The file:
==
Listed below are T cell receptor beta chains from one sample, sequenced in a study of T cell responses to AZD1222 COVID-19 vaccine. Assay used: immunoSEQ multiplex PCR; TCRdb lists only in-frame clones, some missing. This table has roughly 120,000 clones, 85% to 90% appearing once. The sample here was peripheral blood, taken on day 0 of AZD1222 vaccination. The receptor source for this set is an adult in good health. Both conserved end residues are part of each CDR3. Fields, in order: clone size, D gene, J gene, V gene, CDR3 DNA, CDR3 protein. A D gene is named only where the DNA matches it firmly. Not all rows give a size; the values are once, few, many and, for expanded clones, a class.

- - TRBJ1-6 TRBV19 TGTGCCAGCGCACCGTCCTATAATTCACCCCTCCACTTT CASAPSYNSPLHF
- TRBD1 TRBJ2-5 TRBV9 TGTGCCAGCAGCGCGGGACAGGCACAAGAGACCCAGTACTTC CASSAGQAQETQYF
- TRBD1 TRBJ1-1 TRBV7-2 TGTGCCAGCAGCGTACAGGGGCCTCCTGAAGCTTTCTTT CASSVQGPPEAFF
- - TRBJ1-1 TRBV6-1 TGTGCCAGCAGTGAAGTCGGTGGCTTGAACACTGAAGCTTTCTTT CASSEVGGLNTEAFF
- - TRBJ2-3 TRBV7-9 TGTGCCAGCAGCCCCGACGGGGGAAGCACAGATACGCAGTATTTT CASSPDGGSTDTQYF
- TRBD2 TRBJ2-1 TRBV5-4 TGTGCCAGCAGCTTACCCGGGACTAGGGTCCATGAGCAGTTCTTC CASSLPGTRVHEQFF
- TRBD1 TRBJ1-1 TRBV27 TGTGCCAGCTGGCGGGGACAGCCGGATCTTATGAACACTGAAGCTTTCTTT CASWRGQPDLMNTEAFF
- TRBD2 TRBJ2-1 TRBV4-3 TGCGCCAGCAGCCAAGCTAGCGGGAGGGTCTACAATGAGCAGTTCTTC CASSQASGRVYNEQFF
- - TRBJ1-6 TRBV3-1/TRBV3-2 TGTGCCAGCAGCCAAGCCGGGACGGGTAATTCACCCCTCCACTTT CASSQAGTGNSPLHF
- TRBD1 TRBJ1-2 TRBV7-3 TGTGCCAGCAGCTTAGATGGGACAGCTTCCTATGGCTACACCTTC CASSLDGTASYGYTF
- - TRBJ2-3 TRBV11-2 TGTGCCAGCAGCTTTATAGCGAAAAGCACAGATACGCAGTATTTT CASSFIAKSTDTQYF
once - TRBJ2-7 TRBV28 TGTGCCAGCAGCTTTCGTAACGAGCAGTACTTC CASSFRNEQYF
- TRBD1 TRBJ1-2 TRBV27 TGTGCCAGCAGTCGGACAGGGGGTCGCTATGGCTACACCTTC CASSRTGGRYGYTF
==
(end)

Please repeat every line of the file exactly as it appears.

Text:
Listed below are T cell receptor beta chains from one sample, sequenced in a study of T cell responses to AZD1222 COVID-19 vaccine. Assay used: immunoSEQ multiplex PCR; TCRdb lists only in-frame clones, some missing. This table has roughly 120,000 clones, 85% to 90% appearing once. The sample here was peripheral blood, taken on day 0 of AZD1222 vaccination. The receptor source for this set is an adult in good health. Both conserved end residues are part of each CDR3. Fields, in order: clone size, D gene, J gene, V gene, CDR3 DNA, CDR3 protein. A D gene is named only where the DNA matches it firmly. Not all rows give a size; the values are once, few, many and, for expanded clones, a class.

- - TRBJ1-6 TRBV19 TGTGCCAGCGCACCGTCCTATAATTCACCCCTCCACTTT CASAPSYNSPLHF
- TRBD1 TRBJ2-5 TRBV9 TGTGCCAGCAGCGCGGGACAGGCACAAGAGACCCAGTACTTC CASSAGQAQETQYF
- TRBD1 TRBJ1-1 TRBV7-2 TGTGCCAGCAGCGTACAGGGGCCTCCTGAAGCTTTCTTT CASSVQGPPEAFF
- - TRBJ1-1 TRBV6-1 TGTGCCAGCAGTGAAGTCGGTGGCTTGAACACTGAAGCTTTCTTT CASSEVGGLNTEAFF
- - TRBJ2-3 TRBV7-9 TGTGCCAGCAGCCCCGACGGGGGAAGCACAGATACGCAGTATTTT CASSPDGGSTDTQYF
- TRBD2 TRBJ2-1 TRBV5-4 TGTGCCAGCAGCTTACCCGGGACTAGGGTCCATGAGCAGTTCTTC CASSLPGTRVHEQFF
- TRBD1 TRBJ1-1 TRBV27 TGTGCCAGCTGGCGGGGACAGCCGGATCTTATGAACACTGAAGCTTTCTTT CASWRGQPDLMNTEAFF
- TRBD2 TRBJ2-1 TRBV4-3 TGCGCCAGCAGCCAAGCTAGCGGGAGGGTCTACAATGAGCAGTTCTTC CASSQASGRVYNEQFF
- - TRBJ1-6 TRBV3-1/TRBV3-2 TGTGCCAGCAGCCAAGCCGGGACGGGTAATTCACCCCTCCACTTT CASSQAGTGNSPLHF
- TRBD1 TRBJ1-2 TRBV7-3 TGTGCCAGCAGCTTAGATGGGACAGCTTCCTATGGCTACACCTTC CASSLDGTASYGYTF
- - TRBJ2-3 TRBV11-2 TGTGCCAGCAGCTTTATAGCGAAAAGCACAGATACGCAGTATTTT CASSFIAKSTDTQYF
once - TRBJ2-7 TRBV28 TGTGCCAGCAGCTTTCGTAACGAGCAGTACTTC CASSFRNEQYF
- TRBD1 TRBJ1-2 TRBV27 TGTGCCAGCAGTCGGACAGGGGGTCGCTATGGCTACACCTTC CASSRTGGRYGYTF